Chokeberries may have a role in helping cancer therapies- according to a study in the Journal of Clinical Pathology.Scientists suggest chokeberries could work in combination with conventional drugs to kill more cancer cells, but the UK research is at an early stage, with experiments carried out only on cancer cells in laboratories.

Researchers from the University of Southampton and King’s College Hospital London, tested a berry extract on pancreatic cancer samples.

Pancreatic cancer is particularly hard to treat and has an average survival period of just six months after diagnosis.

The study found that when the berry extract was used, together with a conventional chemotherapy drug called gemcitabine, more cancer cells died than when the drug was used alone.

But the scientists say the chokeberry had no effect on normal body cells tested in this way.

They believe compounds known as polyphenols in the chokeberries may reduce the number of harmful cells.

And the team previously carried out similar early work on brain cancer cells.

Henry Scowcroft, at the charity Cancer Research UK, said: “It’s far too early to say from this small laboratory study whether chemicals extracted from chokeberries have any effect on pancreatic cancer in patients.”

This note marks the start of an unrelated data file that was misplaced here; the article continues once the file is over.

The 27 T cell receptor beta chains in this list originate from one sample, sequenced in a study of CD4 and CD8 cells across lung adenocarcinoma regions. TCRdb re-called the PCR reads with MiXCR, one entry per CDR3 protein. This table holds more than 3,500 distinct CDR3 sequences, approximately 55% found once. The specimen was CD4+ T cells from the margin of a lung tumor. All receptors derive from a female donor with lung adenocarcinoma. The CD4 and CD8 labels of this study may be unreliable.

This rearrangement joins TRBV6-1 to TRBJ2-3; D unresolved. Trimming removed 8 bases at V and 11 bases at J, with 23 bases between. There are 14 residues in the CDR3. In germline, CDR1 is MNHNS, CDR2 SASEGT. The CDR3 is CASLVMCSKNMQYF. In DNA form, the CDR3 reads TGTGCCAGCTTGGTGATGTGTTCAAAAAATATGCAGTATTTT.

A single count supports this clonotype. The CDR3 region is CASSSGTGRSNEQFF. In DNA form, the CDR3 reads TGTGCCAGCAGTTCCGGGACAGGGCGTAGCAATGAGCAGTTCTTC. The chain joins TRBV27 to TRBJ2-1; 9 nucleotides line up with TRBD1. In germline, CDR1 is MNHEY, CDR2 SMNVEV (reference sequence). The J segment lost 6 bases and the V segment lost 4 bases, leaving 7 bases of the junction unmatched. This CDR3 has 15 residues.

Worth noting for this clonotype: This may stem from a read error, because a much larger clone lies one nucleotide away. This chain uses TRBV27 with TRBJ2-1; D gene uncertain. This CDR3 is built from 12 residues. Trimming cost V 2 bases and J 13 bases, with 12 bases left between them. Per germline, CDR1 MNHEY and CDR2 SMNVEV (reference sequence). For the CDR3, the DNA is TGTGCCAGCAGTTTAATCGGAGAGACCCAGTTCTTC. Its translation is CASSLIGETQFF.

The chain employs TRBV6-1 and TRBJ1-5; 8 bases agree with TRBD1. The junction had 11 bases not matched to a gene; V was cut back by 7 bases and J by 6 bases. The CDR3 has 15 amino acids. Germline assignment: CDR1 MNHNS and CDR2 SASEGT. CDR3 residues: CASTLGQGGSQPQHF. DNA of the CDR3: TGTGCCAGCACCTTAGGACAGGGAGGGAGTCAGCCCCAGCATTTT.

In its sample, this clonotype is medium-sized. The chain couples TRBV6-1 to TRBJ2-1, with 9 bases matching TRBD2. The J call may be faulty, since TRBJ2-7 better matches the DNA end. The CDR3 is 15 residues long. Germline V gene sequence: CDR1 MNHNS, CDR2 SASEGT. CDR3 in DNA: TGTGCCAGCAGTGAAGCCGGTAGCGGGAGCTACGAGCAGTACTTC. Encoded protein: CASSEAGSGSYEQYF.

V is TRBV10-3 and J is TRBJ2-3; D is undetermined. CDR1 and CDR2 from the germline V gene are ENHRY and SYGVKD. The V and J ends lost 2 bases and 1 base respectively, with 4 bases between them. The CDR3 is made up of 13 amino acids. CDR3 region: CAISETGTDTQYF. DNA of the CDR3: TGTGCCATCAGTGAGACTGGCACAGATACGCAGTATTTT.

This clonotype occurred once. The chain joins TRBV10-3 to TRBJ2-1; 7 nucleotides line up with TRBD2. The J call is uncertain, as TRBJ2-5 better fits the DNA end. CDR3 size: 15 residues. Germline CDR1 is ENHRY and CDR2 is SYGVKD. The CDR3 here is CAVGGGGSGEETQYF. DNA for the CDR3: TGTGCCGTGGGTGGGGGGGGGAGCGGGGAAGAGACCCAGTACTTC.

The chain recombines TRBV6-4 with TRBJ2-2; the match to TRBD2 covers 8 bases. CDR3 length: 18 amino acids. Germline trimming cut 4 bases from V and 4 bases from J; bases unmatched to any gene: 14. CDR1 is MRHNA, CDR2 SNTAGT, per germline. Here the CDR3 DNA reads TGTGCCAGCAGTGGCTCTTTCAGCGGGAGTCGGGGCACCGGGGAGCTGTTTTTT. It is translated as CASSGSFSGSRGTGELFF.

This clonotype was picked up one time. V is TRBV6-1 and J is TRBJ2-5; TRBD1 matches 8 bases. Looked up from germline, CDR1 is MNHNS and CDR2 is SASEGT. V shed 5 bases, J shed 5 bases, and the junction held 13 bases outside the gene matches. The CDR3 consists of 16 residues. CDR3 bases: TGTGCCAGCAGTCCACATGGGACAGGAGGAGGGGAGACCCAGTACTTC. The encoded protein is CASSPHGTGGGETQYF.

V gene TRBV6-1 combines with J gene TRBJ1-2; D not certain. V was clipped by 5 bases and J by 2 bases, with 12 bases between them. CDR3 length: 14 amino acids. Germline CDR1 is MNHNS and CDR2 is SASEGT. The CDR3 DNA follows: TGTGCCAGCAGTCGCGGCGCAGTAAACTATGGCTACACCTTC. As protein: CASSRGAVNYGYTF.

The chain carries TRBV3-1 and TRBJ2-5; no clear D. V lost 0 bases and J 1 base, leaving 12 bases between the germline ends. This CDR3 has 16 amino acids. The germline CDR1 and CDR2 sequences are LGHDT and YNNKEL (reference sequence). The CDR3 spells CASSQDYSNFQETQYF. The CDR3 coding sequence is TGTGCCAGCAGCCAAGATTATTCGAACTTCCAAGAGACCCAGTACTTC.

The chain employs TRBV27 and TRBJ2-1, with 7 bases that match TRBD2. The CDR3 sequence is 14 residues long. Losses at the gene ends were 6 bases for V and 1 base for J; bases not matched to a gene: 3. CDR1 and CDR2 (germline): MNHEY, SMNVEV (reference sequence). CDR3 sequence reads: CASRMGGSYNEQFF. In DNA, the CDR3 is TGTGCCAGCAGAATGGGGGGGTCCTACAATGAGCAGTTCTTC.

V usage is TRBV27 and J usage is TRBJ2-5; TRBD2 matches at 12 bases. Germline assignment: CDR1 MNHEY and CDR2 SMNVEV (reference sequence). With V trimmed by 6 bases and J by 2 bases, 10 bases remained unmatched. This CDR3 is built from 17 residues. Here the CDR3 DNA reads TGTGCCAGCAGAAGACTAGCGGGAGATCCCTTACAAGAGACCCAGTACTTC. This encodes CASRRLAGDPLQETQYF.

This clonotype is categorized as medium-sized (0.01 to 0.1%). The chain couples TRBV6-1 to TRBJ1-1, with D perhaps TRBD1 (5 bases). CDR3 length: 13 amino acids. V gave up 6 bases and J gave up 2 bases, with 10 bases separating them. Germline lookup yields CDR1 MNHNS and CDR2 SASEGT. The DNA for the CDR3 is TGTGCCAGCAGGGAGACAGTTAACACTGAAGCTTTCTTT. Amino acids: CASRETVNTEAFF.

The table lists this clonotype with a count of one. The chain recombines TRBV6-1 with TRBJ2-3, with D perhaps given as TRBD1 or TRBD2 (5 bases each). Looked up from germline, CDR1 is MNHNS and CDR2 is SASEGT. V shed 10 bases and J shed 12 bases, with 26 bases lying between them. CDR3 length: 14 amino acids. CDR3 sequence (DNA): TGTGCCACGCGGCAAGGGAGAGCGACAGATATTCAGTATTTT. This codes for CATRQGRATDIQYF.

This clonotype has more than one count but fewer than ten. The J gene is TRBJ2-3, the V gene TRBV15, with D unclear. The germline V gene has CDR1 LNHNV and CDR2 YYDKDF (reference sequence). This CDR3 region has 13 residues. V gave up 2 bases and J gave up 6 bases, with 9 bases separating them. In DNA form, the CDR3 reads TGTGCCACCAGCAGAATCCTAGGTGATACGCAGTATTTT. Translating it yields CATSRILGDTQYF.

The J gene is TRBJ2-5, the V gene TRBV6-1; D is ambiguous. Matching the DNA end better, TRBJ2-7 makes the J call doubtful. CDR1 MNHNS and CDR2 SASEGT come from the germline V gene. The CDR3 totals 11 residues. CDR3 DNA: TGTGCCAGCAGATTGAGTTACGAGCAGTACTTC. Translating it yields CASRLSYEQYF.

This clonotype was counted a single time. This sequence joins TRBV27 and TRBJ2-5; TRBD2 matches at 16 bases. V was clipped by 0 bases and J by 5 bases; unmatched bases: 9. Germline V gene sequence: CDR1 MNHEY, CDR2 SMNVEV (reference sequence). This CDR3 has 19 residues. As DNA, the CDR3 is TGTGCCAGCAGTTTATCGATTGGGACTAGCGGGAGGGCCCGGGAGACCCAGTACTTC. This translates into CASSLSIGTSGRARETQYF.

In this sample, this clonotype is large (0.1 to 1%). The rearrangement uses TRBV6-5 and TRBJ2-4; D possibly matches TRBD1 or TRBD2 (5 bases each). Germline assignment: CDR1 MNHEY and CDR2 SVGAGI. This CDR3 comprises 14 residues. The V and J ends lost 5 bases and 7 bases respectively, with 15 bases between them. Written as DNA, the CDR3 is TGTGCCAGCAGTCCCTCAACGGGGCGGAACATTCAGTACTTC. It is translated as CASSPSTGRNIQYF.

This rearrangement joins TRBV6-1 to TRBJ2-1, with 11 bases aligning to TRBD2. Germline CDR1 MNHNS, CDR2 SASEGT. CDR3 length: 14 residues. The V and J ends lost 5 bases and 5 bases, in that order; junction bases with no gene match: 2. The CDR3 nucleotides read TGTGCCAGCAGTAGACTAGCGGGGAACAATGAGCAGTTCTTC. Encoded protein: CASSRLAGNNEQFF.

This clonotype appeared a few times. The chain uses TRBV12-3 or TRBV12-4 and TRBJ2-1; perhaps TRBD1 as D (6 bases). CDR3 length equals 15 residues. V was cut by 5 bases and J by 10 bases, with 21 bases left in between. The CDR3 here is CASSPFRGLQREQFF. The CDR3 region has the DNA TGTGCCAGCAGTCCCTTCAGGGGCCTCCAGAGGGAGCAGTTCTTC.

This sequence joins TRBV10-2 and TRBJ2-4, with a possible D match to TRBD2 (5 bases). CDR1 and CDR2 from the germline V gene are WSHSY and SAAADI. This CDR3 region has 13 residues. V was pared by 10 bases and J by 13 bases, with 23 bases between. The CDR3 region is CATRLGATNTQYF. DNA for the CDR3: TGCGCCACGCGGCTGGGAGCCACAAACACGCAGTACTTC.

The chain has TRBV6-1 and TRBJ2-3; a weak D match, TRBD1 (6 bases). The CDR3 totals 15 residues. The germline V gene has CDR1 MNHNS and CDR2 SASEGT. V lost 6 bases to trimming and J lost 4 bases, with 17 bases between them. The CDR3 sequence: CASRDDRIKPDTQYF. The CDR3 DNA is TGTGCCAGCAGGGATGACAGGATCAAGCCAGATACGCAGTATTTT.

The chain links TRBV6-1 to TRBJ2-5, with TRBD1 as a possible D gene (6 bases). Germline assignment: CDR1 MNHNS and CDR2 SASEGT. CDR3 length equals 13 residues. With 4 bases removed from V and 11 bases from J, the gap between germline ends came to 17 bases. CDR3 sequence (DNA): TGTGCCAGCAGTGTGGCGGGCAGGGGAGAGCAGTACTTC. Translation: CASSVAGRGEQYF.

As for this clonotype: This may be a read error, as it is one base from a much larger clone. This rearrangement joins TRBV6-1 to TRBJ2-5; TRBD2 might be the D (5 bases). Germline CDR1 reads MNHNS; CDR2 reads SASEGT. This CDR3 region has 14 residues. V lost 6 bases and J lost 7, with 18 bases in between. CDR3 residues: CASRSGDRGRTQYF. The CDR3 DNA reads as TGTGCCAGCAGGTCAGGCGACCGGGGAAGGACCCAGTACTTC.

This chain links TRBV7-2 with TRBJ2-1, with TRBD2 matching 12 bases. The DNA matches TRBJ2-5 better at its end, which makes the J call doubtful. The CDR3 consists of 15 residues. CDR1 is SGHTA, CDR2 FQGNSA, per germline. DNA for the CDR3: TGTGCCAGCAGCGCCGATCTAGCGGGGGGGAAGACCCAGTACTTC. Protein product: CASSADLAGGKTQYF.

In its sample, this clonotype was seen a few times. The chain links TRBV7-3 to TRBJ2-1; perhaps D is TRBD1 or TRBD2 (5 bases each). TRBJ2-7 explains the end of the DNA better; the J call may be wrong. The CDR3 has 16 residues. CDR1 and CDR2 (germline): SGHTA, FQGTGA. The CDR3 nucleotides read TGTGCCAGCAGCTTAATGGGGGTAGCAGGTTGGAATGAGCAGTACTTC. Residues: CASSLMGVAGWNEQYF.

“And the findings certainly don’t suggest that the berries themselves should be taken alongside conventional chemotherapy. But innovative approaches are urgently needed to improve treatment for people with pancreatic cancer – a disease for which there has been precious little progress over recent decades.”

Chokeberries grow on the eastern side of North America in wetlands and swamp areas.

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Curry spice may boost and repair brains

A spice commonly found in curries may boost the brain’s ability to heal itself, according to a report in the journal Stem Cell Research and Therapy.

Curry spice may boost and repair brainsThe German study suggests a compound found in turmeric could encourage the growth of nerve cells thought to be part of the brain’s repair kit.

Scientists say this work- based in rats, may pave the way for future drugs for strokes and Alzheimer’s disease, but they say more trials are needed to see whether this applies to humans.